Friday, April 20, 2012

The Most Hated Woman in Mexico by Colin Falconer

Author Colin Falconer is back to share a post about a fascinating Mexican woman of history depicted in his best-selling novel, Aztec. If you haven't had a chance to read this book, you must. It's a definite page turner with plenty of shock and awe to rivet you to the end. Following is the guest post. Oh, and there's a link to a previous post contained within. When you get to it, check it out. You'll laugh till you hurt!



Hernan Cortes  was probably one of the greatest of the conquistadores – which is a back handed compliment in a way, like being the best of the Nazis or being named Terrorist of the Year. He was a man of ruthless genius, a Christian crusader possessed of unparalleled greed, even for those times – but his achievements were breath-taking.


He won a land of almost limitless resource for Spain with an army of less than five hundred Spaniards, not all of them soldiers and not all of them loyal, while ostensibly on a simple scouting mission from Cuba.

He did not defeat the Aztecs with Spanish force of arms – he was five hundred men against a nation of a million – but with an astonishing bluff. He took the pot and the game with nothing in his hand. Through good fortune, steely determination, and the help of a Mexican slave girl he achieved what would otherwise have been considered impossible. 

It is one of the great stories of history, a triumph of human endurance and determination, notwithstanding that Cortes’s eventual success was an unmitigated disaster for the indigenous population and resulted in unimaginable misery for hundreds of thousands of people.


The story of Hernan Cortes is the story of a woman named Malinali. Her exact origins are unclear –she was thought to have been a Mayan princess by some – but her place in Mexican history is unparalleled. For without her, Cortes would have got no further than the beach.

Her name was corrupted by history to Malinche; even today the word malinchista is shouted across the floor of the Mexican parliament as a deadly insult – it means a traitor to the Mexican people.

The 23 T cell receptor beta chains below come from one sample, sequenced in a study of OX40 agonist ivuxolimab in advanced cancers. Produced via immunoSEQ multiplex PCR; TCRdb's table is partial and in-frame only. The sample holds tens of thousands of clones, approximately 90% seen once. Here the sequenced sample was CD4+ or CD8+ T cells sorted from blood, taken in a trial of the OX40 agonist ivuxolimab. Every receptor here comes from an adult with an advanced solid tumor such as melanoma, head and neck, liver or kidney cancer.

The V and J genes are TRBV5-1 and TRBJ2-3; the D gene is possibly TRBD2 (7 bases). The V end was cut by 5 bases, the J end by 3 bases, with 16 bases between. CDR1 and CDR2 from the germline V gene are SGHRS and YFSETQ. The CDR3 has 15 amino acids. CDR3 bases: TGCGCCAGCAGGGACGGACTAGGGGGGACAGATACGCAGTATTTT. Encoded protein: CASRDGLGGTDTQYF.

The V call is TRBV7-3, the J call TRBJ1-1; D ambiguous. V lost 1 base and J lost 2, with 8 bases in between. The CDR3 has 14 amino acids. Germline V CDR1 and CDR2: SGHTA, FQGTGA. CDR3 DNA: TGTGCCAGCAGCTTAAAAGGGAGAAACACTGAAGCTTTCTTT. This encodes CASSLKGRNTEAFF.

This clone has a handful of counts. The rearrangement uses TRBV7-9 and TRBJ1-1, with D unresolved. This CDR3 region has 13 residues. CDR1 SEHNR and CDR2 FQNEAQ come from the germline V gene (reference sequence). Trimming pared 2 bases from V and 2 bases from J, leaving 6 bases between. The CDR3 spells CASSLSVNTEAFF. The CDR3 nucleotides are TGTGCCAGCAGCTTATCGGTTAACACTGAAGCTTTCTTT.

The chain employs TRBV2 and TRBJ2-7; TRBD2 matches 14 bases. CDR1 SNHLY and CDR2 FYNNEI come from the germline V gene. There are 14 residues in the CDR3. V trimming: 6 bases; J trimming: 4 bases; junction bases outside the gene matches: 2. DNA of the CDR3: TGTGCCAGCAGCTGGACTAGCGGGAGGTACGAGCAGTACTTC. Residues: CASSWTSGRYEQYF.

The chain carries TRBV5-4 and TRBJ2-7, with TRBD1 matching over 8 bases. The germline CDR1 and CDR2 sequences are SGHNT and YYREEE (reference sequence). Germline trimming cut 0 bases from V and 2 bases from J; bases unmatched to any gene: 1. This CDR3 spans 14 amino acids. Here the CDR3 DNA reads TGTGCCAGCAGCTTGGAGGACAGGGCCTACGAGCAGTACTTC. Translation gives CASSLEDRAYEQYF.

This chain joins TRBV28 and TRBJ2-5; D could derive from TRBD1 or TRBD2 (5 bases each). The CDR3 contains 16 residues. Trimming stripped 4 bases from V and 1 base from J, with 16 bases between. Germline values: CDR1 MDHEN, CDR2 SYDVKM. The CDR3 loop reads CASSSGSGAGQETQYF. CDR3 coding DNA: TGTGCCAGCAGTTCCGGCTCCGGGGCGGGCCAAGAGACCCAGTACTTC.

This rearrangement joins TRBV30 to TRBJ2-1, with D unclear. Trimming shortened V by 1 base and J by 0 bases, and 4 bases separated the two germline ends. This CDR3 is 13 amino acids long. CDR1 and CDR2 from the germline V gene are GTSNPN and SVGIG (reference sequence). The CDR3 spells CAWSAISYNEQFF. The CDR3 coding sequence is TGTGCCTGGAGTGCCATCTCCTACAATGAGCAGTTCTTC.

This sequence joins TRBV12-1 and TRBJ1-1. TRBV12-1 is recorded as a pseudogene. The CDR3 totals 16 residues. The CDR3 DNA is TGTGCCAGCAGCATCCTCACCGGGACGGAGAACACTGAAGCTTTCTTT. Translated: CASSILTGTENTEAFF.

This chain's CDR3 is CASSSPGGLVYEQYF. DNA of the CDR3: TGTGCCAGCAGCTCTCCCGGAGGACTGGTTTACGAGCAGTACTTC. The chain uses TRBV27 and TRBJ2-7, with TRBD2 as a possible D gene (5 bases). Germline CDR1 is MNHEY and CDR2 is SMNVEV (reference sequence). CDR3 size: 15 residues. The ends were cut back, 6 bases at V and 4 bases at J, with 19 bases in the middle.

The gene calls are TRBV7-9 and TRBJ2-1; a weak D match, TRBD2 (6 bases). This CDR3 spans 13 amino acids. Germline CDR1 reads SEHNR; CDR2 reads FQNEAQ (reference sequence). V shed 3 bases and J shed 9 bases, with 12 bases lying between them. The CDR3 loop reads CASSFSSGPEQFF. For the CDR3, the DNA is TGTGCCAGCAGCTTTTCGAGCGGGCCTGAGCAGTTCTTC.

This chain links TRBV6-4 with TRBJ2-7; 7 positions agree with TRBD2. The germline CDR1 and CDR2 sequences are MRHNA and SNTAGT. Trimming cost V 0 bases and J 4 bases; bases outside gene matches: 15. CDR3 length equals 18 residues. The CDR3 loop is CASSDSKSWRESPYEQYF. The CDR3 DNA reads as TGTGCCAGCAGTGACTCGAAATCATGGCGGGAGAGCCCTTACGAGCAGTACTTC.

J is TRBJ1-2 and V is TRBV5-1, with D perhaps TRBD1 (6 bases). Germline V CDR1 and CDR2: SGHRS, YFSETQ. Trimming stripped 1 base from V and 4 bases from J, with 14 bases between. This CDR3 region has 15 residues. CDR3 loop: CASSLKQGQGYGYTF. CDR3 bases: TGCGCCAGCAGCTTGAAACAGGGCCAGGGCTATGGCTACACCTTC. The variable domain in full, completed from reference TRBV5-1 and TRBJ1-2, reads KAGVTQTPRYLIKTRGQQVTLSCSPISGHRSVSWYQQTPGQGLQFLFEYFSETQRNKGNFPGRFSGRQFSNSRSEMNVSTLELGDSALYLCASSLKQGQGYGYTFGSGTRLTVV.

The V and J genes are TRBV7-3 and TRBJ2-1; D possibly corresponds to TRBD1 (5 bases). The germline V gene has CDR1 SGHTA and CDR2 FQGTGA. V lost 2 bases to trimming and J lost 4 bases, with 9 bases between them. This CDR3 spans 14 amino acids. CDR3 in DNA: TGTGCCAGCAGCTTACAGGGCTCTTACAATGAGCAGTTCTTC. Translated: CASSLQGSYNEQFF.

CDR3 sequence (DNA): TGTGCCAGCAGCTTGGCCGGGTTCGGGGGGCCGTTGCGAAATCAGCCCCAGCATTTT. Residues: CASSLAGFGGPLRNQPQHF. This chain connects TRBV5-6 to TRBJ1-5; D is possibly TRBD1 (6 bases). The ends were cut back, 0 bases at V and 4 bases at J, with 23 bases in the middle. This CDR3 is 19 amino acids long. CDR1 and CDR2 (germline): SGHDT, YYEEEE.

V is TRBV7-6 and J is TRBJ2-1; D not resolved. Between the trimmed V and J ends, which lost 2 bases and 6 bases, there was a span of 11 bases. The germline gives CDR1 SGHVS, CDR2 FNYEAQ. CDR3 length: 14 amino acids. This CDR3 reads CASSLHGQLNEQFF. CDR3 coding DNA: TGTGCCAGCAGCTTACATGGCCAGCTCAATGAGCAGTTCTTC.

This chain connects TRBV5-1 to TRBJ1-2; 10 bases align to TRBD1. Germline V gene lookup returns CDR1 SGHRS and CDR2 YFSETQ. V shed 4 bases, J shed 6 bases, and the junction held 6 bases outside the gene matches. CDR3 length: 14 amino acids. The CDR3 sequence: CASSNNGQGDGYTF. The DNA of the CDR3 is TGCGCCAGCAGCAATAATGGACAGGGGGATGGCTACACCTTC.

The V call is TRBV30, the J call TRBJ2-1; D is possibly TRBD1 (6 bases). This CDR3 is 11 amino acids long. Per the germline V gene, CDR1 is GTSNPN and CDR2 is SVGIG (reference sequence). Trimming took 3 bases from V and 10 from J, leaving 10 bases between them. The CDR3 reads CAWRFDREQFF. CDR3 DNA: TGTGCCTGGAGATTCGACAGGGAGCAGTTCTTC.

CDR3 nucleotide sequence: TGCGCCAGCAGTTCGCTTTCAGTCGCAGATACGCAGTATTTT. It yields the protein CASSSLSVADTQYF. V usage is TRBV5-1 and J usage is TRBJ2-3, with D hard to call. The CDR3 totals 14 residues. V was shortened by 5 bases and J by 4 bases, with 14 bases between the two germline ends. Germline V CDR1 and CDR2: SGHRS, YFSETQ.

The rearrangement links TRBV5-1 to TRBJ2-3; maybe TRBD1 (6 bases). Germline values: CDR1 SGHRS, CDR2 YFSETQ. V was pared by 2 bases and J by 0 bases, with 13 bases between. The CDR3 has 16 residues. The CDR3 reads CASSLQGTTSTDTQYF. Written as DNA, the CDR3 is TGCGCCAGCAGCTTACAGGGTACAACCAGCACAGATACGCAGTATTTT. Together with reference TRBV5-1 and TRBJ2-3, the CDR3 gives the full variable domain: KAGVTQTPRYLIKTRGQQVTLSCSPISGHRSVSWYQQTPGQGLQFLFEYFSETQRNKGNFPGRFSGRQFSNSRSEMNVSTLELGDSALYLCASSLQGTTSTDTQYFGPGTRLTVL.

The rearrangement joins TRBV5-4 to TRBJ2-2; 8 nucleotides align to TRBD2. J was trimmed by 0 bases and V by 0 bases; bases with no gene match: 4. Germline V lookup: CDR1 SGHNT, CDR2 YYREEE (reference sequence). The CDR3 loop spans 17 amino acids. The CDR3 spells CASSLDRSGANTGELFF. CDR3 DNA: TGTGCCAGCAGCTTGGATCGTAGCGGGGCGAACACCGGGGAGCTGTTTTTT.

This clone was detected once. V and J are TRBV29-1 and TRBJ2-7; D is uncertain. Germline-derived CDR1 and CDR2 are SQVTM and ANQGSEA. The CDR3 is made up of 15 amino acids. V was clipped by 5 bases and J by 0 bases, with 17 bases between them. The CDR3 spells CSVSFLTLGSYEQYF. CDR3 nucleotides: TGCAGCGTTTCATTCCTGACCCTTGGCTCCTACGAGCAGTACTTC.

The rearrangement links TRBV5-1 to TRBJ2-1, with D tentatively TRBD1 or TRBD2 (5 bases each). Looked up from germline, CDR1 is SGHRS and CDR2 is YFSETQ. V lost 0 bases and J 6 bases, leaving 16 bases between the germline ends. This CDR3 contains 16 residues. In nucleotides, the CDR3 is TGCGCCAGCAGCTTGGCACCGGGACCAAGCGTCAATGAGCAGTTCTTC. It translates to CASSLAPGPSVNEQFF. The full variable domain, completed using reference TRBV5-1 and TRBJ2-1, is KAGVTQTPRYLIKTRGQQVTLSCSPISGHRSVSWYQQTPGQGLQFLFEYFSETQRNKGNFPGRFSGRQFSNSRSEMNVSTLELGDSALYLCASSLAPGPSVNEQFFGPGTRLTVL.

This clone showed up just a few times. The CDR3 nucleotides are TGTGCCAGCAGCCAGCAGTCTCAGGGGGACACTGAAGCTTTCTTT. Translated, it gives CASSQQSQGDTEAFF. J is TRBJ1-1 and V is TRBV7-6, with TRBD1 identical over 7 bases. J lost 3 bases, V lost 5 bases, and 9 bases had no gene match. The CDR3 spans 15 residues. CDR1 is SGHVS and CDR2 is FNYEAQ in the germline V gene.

Yet was she the monster that the Mexicans make her out to be? 


There is only one person who ever knew the truth and that was Malinali Tenepal herself – La Malinche. Both concubine and translator to Cortes, her motives and what she said and how she said it will always be a matter of debate - it is what makes hers such a gripping and intriguing story. It is not about the battles but the love affair, one of the most extraordinary pairings in all history.


Not everyone in Mexico agrees with me on my interpretation of  Malinali – but then they don’t agree with each other either. As with  all history, there will always be a thousand versions, and no one can ever say which one is the true one.

But what is certain is that in almost every contemporary drawing and painting she is at Cortes' side, whispering in his ear. She was the only one who ever knew what was being said by both sides, the only one who spoke both Spanish and nahuatl, the language of the Aztecs. She was the only one who could have made the bluff work.

She was also the only one to share Cortes' bed. Did she love him? No one can say. Did he use her for his own purposes and then cast her aside? Of course he did. He was only ever interested in gold and glory.


Fittingly perhaps, Cortes' life after the conquest was one of frustration and humiliation. History has not been kind to him either. I spent the better part of an afternoon trying to track him down. I finally found him not far from the Plaza Major in the Church of Jesus Navareno. He is walled up in a casket by the altar and you have to peer very hard to make out the plaque let alone the inscription. That's how much they think of him now. 

He crumbles to dust in the place where he first met the Aztec emperor Motecuhzoma. And Malinali? 


No one knows what became of her. It is believed she died an old woman in Spain. Cortes showed her his gratitude by marrying her off to someone else.  Her name is still reviled in Mexico. Foreign authors who dare write her story still get assaulted with man bags (Click here - This is the link - read it for a belly laugh!).)

But for all that, her tale, and that of the conquistadores, remains one of the most intriguing and tragic sagas in history. I still believe she could not have foreseen the terrible cataclysm she unwittingly engineered. But if you're ever in Mexico City, don't quote me on that.

If you do, watch out for man bags.


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